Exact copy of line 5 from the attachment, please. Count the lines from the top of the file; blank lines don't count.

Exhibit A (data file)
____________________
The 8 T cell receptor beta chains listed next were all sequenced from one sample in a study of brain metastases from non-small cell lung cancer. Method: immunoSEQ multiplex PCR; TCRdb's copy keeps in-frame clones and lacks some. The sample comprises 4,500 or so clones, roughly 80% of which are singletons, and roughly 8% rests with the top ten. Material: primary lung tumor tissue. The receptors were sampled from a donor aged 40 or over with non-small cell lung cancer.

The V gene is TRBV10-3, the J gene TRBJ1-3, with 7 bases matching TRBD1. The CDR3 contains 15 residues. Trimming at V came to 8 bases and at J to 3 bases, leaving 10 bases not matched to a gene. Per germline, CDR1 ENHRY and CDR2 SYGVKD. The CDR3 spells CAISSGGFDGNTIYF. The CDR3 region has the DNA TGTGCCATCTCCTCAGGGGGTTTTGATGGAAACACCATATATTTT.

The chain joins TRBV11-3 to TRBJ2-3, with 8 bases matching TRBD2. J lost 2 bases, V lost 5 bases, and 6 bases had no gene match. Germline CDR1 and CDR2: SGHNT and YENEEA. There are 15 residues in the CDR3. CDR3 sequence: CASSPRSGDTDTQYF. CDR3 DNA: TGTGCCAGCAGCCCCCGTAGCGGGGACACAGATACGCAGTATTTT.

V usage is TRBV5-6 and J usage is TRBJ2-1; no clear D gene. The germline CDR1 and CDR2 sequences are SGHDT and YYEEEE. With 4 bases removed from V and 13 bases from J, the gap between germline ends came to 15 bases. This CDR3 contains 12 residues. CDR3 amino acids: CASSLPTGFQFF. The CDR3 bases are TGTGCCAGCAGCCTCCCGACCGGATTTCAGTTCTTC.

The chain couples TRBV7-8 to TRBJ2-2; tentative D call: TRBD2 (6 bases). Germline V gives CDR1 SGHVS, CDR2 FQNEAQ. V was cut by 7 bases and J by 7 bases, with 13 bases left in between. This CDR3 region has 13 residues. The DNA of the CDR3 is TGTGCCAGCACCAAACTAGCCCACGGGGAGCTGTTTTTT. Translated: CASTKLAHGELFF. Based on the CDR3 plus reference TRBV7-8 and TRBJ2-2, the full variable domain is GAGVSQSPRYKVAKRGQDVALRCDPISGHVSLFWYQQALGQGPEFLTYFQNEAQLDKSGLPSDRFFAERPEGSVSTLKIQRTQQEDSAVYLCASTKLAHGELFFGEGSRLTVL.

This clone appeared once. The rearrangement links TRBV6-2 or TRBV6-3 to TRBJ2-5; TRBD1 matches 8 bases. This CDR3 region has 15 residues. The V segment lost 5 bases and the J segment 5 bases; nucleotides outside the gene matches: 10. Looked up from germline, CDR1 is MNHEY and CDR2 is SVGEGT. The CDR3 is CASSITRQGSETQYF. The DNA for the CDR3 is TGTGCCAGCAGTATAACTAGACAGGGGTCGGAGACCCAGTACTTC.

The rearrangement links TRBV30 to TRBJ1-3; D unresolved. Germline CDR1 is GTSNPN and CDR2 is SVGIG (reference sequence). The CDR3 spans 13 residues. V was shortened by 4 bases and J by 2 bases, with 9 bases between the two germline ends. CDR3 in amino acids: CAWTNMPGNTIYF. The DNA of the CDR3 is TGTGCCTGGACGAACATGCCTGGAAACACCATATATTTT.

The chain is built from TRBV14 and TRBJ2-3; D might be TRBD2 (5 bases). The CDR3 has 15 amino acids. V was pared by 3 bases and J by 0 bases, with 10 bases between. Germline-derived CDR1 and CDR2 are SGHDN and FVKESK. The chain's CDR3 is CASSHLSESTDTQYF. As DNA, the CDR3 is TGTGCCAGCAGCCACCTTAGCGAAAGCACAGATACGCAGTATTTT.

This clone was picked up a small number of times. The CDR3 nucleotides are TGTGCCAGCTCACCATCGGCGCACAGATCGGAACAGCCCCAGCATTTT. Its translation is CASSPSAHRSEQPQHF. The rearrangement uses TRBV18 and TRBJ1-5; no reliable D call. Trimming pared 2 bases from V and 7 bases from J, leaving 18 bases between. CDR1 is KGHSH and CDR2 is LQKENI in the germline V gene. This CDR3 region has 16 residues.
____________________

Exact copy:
The chain couples TRBV7-8 to TRBJ2-2; tentative D call: TRBD2 (6 bases). Germline V gives CDR1 SGHVS, CDR2 FQNEAQ. V was cut by 7 bases and J by 7 bases, with 13 bases left in between. This CDR3 region has 13 residues. The DNA of the CDR3 is TGTGCCAGCACCAAACTAGCCCACGGGGAGCTGTTTTTT. Translated: CASTKLAHGELFF. Based on the CDR3 plus reference TRBV7-8 and TRBJ2-2, the full variable domain is GAGVSQSPRYKVAKRGQDVALRCDPISGHVSLFWYQQALGQGPEFLTYFQNEAQLDKSGLPSDRFFAERPEGSVSTLKIQRTQQEDSAVYLCASTKLAHGELFFGEGSRLTVL.